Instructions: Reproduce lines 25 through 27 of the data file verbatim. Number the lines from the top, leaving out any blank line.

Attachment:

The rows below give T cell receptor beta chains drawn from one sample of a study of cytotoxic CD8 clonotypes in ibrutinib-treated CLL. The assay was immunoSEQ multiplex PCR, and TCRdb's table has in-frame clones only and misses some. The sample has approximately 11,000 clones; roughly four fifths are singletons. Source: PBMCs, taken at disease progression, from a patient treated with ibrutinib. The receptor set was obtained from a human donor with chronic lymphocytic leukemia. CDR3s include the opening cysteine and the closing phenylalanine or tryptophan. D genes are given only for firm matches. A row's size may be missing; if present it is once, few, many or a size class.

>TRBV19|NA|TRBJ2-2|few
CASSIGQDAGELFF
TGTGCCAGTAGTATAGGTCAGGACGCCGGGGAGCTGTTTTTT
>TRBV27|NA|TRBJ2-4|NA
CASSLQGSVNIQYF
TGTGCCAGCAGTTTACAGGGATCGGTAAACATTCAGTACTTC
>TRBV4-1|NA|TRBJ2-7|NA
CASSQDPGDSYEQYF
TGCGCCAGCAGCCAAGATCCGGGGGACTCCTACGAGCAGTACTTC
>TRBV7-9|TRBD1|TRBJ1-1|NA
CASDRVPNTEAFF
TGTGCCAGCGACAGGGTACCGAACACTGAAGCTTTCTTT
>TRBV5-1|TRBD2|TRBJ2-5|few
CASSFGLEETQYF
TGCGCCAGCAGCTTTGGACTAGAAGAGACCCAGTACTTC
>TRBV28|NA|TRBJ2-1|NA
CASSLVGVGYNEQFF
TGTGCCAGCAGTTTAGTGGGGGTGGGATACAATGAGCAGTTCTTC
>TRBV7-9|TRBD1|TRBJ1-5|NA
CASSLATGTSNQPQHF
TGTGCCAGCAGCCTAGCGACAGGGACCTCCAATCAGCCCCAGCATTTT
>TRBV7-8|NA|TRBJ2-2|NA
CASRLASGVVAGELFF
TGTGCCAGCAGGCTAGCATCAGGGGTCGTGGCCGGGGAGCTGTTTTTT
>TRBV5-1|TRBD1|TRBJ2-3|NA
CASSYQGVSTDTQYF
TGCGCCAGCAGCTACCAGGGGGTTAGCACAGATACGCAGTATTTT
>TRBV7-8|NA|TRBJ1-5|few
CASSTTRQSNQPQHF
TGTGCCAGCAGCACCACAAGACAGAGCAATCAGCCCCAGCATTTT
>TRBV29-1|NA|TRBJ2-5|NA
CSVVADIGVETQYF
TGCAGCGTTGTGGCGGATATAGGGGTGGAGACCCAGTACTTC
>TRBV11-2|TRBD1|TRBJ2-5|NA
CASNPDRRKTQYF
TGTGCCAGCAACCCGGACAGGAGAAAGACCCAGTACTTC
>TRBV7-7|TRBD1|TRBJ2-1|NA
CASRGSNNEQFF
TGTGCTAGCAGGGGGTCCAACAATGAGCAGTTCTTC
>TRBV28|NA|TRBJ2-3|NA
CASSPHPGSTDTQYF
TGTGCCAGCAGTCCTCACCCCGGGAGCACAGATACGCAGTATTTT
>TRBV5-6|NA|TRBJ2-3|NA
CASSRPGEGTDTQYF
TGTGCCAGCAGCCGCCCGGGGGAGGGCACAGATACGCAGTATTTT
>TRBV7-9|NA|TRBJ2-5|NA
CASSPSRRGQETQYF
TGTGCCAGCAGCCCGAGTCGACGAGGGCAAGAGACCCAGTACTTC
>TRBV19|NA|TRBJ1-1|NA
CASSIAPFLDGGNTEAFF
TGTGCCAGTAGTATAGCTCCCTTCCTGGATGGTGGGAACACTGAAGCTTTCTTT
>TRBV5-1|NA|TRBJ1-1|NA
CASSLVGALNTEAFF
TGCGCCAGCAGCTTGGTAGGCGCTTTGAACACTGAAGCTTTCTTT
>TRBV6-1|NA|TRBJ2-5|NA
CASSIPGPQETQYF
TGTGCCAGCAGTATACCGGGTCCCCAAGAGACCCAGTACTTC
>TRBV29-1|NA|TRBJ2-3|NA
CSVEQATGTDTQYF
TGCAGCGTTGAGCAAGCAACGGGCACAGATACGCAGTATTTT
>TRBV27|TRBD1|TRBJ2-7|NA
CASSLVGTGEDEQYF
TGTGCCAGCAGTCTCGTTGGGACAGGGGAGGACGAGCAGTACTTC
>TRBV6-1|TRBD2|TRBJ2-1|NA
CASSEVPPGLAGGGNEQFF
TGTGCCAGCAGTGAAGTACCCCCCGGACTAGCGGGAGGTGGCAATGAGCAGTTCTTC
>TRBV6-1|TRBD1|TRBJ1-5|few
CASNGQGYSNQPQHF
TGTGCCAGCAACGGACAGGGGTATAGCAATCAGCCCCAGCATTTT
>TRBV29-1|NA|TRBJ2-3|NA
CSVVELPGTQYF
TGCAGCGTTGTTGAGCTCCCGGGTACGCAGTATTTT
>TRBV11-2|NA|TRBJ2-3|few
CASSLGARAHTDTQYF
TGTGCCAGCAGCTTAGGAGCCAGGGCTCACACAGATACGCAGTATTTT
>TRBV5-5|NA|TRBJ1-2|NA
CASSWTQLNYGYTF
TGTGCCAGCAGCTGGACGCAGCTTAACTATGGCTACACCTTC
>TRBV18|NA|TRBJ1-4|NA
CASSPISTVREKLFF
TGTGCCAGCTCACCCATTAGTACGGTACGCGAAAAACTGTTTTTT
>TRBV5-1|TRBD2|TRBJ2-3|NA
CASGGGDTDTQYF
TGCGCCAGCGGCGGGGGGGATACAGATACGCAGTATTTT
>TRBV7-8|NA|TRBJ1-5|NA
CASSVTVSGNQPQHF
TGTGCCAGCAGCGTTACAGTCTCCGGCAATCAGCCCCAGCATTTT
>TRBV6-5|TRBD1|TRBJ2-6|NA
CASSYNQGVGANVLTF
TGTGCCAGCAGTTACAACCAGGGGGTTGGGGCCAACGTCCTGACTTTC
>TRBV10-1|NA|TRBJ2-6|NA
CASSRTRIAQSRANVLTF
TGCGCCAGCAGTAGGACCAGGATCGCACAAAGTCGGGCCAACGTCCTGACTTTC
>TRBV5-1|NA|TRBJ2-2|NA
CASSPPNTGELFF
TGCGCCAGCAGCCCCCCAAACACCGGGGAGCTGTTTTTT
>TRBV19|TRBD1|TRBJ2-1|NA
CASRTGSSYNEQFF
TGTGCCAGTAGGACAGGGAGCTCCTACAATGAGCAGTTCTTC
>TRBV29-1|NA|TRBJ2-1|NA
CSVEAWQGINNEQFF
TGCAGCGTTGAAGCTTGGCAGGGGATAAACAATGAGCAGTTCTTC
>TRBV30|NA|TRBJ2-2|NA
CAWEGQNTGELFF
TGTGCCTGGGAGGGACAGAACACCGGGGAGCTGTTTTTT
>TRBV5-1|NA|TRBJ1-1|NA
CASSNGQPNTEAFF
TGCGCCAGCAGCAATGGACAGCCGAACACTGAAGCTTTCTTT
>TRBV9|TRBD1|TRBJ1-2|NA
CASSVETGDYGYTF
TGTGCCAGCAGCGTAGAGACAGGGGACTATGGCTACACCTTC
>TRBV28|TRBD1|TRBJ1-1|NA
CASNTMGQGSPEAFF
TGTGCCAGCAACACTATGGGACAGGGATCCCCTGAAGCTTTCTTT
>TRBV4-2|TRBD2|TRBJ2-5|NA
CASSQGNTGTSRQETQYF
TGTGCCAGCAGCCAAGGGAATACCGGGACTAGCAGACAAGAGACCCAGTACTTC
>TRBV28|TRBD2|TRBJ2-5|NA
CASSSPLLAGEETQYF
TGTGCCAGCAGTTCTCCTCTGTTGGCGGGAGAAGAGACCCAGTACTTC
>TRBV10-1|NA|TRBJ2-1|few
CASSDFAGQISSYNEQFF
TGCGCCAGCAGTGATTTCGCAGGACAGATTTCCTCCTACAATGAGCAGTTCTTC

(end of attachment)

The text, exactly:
TGTGCCAGCAGGCTAGCATCAGGGGTCGTGGCCGGGGAGCTGTTTTTT
>TRBV5-1|TRBD1|TRBJ2-3|NA
CASSYQGVSTDTQYF